Complaints Intensify Over FAA Fatigue Rules
The union representing pilots who fly for UPS already has filed suit over new FAA fatigue rules that exempt cargo airlines, and now FedEx pilots also have expressed outrage over the rules' "casual dismissal of cargo pilots and their families." The rule "completely ignores the safety of cargo pilots and instead lets operators choose to ignore the safety improvements that will benefit pilots carrying passengers," said a statement from the FedEx Master Executive Council, which is part of the Air Line Pilots Association. ALPA welcomed the new rules last week but said it is "disappointed that cargo operations are being held to a lesser standard." According to the Wall Street Journal, ALPA officials now say they will fight against the regulations. Meanwhile, 2011 is shaping up to be the safest year ever for airline travel.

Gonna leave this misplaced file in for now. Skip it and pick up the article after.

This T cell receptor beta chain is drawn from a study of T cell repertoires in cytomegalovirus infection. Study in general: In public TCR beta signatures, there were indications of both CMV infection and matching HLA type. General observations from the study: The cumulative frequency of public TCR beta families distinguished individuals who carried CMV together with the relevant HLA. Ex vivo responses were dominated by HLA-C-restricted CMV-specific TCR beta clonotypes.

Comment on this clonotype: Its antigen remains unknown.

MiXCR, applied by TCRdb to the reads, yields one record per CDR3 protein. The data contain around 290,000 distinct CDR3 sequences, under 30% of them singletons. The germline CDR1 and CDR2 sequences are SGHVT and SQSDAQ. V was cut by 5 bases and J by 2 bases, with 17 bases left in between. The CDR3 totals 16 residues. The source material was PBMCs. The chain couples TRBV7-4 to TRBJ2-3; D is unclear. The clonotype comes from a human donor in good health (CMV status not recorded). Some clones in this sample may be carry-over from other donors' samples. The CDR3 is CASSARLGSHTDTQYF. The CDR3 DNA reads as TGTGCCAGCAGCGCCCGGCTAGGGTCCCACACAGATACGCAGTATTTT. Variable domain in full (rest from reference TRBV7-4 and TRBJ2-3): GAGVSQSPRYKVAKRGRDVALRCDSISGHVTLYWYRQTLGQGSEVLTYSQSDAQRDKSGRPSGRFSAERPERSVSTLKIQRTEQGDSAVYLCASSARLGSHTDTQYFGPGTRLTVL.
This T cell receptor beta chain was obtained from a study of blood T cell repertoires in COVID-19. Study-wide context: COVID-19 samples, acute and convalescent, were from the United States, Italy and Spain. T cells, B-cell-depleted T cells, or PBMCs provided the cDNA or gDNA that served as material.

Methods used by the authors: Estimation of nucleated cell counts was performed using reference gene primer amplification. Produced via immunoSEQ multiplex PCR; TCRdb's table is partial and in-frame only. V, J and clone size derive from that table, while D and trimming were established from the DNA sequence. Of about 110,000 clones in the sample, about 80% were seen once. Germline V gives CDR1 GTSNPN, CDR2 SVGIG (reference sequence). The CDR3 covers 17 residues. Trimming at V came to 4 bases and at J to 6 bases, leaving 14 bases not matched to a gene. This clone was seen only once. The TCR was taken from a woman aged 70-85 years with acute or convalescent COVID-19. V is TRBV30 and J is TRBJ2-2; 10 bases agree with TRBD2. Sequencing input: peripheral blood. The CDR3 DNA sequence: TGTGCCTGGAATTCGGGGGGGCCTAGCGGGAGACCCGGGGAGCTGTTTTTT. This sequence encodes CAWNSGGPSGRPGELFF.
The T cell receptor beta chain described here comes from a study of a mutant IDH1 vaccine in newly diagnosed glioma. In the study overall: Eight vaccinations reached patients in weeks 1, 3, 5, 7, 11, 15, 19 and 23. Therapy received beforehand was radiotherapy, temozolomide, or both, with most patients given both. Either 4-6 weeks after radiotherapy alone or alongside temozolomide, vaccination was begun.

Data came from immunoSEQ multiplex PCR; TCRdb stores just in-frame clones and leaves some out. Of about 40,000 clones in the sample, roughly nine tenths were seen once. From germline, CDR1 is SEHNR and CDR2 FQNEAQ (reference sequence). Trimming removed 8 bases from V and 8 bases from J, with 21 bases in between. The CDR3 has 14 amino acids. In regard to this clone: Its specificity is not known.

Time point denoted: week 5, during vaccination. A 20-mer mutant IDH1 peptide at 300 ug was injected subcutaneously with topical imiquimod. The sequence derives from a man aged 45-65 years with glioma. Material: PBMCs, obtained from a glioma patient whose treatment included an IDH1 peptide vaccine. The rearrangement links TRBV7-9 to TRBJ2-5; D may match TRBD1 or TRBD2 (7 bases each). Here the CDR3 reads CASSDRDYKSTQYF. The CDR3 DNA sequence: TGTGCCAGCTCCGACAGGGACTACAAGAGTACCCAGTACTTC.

If the week finishes with no airline accidents, the total for the year will be about one passenger death for every 7.1 million air travelers worldwide, according to the Wall Street Journal. That will best the postwar record of one fatality per 6.4 million passengers set in 2004, the Journal said. "Safety is improving and it's improving faster than the industry is expanding," said Paul Hayes, director of safety at Ascend, the London consulting firm that analyzed the global data. The accident rate for Western-built aircraft, such as Boeing, Airbus, Bombardier, and Embraer, is seven times safer than the rate for aircraft built in Russia and elsewhere, according to Ascend. The accident rate in Africa is about 40 times greater than in North America, but Africa has improved greatly in recent years while North America has remained flat, Ascend's analysis found.